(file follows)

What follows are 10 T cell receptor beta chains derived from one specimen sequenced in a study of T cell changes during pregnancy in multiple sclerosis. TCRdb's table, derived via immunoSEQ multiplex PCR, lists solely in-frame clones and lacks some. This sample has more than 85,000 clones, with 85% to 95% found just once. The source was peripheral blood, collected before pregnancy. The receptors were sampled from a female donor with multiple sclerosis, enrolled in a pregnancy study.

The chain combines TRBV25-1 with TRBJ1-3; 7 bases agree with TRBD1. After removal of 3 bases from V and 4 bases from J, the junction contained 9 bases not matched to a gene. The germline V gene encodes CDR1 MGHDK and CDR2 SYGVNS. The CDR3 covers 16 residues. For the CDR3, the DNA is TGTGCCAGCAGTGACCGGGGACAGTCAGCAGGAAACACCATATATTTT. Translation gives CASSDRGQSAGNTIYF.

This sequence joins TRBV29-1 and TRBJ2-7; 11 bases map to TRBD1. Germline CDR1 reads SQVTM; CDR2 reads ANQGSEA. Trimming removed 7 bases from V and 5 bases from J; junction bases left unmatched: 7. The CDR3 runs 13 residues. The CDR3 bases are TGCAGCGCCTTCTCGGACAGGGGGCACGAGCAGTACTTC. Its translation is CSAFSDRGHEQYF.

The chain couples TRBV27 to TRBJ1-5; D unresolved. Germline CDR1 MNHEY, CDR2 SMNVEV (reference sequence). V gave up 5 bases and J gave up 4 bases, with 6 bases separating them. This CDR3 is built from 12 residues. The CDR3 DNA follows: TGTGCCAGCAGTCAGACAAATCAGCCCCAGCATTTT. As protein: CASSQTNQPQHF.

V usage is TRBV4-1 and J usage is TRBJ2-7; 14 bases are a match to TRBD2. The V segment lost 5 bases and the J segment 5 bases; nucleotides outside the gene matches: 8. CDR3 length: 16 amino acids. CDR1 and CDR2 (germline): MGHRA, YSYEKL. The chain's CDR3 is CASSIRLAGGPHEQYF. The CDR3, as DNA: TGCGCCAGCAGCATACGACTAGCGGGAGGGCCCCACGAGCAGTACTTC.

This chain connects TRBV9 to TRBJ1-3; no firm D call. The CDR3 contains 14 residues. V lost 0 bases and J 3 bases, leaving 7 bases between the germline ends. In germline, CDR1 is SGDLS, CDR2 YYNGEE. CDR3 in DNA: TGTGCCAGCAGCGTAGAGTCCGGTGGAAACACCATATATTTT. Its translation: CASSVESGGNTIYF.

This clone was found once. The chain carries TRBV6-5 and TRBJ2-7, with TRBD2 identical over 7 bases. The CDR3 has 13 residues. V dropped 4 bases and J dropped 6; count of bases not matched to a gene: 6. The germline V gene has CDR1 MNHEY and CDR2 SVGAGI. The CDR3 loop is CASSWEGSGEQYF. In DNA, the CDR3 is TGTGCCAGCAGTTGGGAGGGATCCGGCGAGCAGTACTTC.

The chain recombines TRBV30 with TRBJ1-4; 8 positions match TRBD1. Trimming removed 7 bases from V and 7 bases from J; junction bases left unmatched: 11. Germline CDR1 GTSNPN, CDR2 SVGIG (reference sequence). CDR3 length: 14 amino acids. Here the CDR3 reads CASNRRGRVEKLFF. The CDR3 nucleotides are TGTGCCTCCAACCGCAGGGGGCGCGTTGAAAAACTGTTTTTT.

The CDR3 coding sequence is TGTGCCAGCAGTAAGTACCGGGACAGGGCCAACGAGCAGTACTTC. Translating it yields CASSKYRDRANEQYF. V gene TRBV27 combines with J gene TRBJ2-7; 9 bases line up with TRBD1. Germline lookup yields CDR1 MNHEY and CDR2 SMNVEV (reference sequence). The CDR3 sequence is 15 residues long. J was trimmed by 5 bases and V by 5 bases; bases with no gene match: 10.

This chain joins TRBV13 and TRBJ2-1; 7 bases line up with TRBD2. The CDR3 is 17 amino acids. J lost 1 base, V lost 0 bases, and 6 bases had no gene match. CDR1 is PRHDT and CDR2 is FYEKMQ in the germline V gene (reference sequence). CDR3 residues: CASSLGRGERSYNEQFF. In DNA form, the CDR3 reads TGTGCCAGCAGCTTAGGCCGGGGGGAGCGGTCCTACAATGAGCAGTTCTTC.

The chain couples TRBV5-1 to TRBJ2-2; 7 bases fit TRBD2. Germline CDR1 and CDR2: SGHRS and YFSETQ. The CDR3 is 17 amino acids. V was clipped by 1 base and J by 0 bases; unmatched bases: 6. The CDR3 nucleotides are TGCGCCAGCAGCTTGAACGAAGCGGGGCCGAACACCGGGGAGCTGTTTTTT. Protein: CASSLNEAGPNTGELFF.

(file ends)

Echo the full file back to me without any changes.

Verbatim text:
What follows are 10 T cell receptor beta chains derived from one specimen sequenced in a study of T cell changes during pregnancy in multiple sclerosis. TCRdb's table, derived via immunoSEQ multiplex PCR, lists solely in-frame clones and lacks some. This sample has more than 85,000 clones, with 85% to 95% found just once. The source was peripheral blood, collected before pregnancy. The receptors were sampled from a female donor with multiple sclerosis, enrolled in a pregnancy study.

The chain combines TRBV25-1 with TRBJ1-3; 7 bases agree with TRBD1. After removal of 3 bases from V and 4 bases from J, the junction contained 9 bases not matched to a gene. The germline V gene encodes CDR1 MGHDK and CDR2 SYGVNS. The CDR3 covers 16 residues. For the CDR3, the DNA is TGTGCCAGCAGTGACCGGGGACAGTCAGCAGGAAACACCATATATTTT. Translation gives CASSDRGQSAGNTIYF.

This sequence joins TRBV29-1 and TRBJ2-7; 11 bases map to TRBD1. Germline CDR1 reads SQVTM; CDR2 reads ANQGSEA. Trimming removed 7 bases from V and 5 bases from J; junction bases left unmatched: 7. The CDR3 runs 13 residues. The CDR3 bases are TGCAGCGCCTTCTCGGACAGGGGGCACGAGCAGTACTTC. Its translation is CSAFSDRGHEQYF.

The chain couples TRBV27 to TRBJ1-5; D unresolved. Germline CDR1 MNHEY, CDR2 SMNVEV (reference sequence). V gave up 5 bases and J gave up 4 bases, with 6 bases separating them. This CDR3 is built from 12 residues. The CDR3 DNA follows: TGTGCCAGCAGTCAGACAAATCAGCCCCAGCATTTT. As protein: CASSQTNQPQHF.

V usage is TRBV4-1 and J usage is TRBJ2-7; 14 bases are a match to TRBD2. The V segment lost 5 bases and the J segment 5 bases; nucleotides outside the gene matches: 8. CDR3 length: 16 amino acids. CDR1 and CDR2 (germline): MGHRA, YSYEKL. The chain's CDR3 is CASSIRLAGGPHEQYF. The CDR3, as DNA: TGCGCCAGCAGCATACGACTAGCGGGAGGGCCCCACGAGCAGTACTTC.

This chain connects TRBV9 to TRBJ1-3; no firm D call. The CDR3 contains 14 residues. V lost 0 bases and J 3 bases, leaving 7 bases between the germline ends. In germline, CDR1 is SGDLS, CDR2 YYNGEE. CDR3 in DNA: TGTGCCAGCAGCGTAGAGTCCGGTGGAAACACCATATATTTT. Its translation: CASSVESGGNTIYF.

This clone was found once. The chain carries TRBV6-5 and TRBJ2-7, with TRBD2 identical over 7 bases. The CDR3 has 13 residues. V dropped 4 bases and J dropped 6; count of bases not matched to a gene: 6. The germline V gene has CDR1 MNHEY and CDR2 SVGAGI. The CDR3 loop is CASSWEGSGEQYF. In DNA, the CDR3 is TGTGCCAGCAGTTGGGAGGGATCCGGCGAGCAGTACTTC.

The chain recombines TRBV30 with TRBJ1-4; 8 positions match TRBD1. Trimming removed 7 bases from V and 7 bases from J; junction bases left unmatched: 11. Germline CDR1 GTSNPN, CDR2 SVGIG (reference sequence). CDR3 length: 14 amino acids. Here the CDR3 reads CASNRRGRVEKLFF. The CDR3 nucleotides are TGTGCCTCCAACCGCAGGGGGCGCGTTGAAAAACTGTTTTTT.

The CDR3 coding sequence is TGTGCCAGCAGTAAGTACCGGGACAGGGCCAACGAGCAGTACTTC. Translating it yields CASSKYRDRANEQYF. V gene TRBV27 combines with J gene TRBJ2-7; 9 bases line up with TRBD1. Germline lookup yields CDR1 MNHEY and CDR2 SMNVEV (reference sequence). The CDR3 sequence is 15 residues long. J was trimmed by 5 bases and V by 5 bases; bases with no gene match: 10.

This chain joins TRBV13 and TRBJ2-1; 7 bases line up with TRBD2. The CDR3 is 17 amino acids. J lost 1 base, V lost 0 bases, and 6 bases had no gene match. CDR1 is PRHDT and CDR2 is FYEKMQ in the germline V gene (reference sequence). CDR3 residues: CASSLGRGERSYNEQFF. In DNA form, the CDR3 reads TGTGCCAGCAGCTTAGGCCGGGGGGAGCGGTCCTACAATGAGCAGTTCTTC.

The chain couples TRBV5-1 to TRBJ2-2; 7 bases fit TRBD2. Germline CDR1 and CDR2: SGHRS and YFSETQ. The CDR3 is 17 amino acids. V was clipped by 1 base and J by 0 bases; unmatched bases: 6. The CDR3 nucleotides are TGCGCCAGCAGCTTGAACGAAGCGGGGCCGAACACCGGGGAGCTGTTTTTT. Protein: CASSLNEAGPNTGELFF.